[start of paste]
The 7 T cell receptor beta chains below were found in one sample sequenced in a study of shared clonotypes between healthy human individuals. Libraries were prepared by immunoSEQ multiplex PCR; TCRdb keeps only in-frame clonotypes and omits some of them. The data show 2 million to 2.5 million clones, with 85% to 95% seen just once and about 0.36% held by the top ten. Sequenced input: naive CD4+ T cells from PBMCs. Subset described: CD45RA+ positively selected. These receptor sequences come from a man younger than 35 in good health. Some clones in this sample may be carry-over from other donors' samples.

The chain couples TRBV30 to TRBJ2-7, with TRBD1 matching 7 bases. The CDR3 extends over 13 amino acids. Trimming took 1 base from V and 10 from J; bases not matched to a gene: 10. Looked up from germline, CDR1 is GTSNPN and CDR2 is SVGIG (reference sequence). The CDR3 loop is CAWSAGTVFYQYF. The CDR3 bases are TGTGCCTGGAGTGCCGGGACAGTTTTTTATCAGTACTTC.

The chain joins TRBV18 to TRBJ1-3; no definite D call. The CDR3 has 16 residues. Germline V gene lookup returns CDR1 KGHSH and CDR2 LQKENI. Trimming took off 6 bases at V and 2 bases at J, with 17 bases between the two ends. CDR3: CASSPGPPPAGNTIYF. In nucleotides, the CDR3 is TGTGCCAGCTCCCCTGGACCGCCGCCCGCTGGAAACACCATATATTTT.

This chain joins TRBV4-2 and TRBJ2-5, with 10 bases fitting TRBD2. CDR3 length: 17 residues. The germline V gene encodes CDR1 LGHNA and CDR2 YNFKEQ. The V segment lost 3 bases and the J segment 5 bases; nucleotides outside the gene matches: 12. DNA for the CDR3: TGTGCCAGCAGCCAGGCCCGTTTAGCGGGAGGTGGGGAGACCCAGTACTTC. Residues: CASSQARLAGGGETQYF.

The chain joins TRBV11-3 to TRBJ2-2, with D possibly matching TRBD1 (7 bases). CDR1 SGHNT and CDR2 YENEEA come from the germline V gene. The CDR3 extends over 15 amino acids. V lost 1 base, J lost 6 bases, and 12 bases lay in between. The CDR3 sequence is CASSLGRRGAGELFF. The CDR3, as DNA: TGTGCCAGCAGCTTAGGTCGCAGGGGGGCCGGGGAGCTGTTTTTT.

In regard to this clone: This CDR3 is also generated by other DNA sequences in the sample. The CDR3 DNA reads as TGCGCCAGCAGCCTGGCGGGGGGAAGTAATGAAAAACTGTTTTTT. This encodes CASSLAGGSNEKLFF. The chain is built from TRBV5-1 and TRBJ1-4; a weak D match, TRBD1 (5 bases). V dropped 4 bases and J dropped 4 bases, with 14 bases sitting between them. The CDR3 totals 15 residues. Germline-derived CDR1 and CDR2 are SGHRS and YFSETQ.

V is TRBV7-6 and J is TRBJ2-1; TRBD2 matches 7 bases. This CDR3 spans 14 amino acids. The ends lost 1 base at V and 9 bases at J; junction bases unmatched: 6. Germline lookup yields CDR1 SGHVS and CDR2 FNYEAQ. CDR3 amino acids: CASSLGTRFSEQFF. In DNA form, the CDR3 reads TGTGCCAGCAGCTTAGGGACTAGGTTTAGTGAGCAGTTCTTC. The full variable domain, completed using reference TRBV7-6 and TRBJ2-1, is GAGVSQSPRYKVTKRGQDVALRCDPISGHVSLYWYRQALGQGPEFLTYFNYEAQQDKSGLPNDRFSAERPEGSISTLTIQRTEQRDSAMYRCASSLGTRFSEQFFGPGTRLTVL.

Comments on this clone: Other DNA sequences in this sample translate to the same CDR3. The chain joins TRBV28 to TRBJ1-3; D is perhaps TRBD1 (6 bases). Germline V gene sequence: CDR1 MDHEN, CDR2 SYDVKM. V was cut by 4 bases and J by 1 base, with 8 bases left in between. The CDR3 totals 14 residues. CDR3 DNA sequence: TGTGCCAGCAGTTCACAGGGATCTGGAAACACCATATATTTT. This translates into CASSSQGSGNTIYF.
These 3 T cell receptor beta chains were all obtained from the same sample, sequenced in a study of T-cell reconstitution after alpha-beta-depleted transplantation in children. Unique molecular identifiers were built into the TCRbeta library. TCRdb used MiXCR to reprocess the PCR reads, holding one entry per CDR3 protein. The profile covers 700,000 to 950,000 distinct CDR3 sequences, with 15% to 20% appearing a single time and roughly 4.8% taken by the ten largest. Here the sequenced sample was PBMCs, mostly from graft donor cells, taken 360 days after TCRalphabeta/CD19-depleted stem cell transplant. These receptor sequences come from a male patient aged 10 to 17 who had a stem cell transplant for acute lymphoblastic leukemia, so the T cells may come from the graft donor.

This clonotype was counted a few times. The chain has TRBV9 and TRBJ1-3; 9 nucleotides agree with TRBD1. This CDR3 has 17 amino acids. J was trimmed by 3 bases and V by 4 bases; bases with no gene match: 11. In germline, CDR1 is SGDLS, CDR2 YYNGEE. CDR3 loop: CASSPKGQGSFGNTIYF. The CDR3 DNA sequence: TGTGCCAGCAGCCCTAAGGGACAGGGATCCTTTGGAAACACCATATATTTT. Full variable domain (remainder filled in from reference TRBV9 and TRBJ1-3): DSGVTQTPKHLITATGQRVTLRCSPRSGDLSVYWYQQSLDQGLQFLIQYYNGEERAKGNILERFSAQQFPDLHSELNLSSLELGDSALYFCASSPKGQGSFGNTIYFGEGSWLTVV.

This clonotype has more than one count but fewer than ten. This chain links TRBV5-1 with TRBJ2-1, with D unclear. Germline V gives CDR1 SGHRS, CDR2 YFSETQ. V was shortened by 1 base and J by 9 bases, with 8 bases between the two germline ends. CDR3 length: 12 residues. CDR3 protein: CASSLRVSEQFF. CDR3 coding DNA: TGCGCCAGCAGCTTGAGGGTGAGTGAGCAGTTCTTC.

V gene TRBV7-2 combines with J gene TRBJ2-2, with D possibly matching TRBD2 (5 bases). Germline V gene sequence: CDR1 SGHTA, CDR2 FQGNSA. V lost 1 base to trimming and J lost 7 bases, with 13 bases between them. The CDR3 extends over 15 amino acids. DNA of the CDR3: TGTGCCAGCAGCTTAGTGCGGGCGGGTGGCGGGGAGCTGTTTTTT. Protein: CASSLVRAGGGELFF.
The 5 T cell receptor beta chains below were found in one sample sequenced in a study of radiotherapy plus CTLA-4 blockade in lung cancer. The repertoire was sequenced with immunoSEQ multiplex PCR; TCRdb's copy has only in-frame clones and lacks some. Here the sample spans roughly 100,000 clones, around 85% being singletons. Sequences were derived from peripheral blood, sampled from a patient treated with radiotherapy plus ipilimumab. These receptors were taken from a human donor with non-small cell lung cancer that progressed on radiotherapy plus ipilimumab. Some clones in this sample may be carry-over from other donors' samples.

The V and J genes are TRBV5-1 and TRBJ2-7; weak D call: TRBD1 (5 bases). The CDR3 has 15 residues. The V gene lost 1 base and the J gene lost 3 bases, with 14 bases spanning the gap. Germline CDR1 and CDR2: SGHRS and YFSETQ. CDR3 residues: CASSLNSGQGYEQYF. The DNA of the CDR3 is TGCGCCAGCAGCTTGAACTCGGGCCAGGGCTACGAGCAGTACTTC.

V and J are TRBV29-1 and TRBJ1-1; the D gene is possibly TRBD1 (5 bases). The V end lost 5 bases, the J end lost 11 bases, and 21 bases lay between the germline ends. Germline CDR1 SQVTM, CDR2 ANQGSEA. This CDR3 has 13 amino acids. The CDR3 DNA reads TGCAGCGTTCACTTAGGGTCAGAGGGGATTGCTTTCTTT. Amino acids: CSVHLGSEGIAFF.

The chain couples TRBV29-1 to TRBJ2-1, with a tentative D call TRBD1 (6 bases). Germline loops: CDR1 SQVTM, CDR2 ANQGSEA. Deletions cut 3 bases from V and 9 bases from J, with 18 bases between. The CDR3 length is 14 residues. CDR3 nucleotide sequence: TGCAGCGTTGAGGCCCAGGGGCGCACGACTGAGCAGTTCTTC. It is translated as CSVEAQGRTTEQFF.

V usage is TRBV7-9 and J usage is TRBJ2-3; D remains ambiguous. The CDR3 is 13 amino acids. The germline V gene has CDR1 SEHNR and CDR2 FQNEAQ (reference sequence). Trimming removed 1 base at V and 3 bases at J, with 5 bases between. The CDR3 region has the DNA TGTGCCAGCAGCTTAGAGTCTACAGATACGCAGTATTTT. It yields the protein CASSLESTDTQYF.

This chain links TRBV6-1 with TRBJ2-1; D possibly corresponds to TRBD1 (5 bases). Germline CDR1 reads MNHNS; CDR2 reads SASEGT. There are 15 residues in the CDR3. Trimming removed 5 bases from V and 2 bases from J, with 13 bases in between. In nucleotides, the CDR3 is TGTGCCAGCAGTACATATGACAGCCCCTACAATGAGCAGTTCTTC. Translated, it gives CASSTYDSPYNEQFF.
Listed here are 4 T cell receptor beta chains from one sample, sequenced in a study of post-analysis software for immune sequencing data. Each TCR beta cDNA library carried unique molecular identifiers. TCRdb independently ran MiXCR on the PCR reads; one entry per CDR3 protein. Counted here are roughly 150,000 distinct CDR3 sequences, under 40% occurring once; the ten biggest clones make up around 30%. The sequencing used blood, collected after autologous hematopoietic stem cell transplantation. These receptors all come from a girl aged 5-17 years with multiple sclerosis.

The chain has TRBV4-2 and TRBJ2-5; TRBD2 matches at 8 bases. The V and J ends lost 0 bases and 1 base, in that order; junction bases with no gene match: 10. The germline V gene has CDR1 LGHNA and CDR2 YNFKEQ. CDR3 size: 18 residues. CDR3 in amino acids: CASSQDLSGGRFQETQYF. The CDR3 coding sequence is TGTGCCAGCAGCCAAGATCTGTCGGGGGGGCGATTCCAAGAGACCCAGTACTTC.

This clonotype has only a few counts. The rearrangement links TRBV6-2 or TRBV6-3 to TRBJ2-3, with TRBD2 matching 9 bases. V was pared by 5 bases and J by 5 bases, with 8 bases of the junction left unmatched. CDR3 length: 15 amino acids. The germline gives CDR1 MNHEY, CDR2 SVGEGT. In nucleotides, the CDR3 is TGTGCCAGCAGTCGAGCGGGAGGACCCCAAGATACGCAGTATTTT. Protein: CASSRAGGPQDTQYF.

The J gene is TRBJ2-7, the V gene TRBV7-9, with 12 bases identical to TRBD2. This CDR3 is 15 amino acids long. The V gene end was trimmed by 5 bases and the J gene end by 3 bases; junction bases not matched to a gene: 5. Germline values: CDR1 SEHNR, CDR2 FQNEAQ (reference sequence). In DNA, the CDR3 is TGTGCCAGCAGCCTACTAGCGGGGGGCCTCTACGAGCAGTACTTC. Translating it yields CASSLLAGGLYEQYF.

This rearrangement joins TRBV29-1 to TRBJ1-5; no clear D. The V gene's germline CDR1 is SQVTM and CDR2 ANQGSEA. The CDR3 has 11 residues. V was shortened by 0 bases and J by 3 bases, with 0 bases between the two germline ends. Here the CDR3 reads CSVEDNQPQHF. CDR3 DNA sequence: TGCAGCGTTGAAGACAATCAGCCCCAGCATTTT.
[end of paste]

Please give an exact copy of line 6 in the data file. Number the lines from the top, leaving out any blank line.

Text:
In regard to this clone: This CDR3 is also generated by other DNA sequences in the sample. The CDR3 DNA reads as TGCGCCAGCAGCCTGGCGGGGGGAAGTAATGAAAAACTGTTTTTT. This encodes CASSLAGGSNEKLFF. The chain is built from TRBV5-1 and TRBJ1-4; a weak D match, TRBD1 (5 bases). V dropped 4 bases and J dropped 4 bases, with 14 bases sitting between them. The CDR3 totals 15 residues. Germline-derived CDR1 and CDR2 are SGHRS and YFSETQ.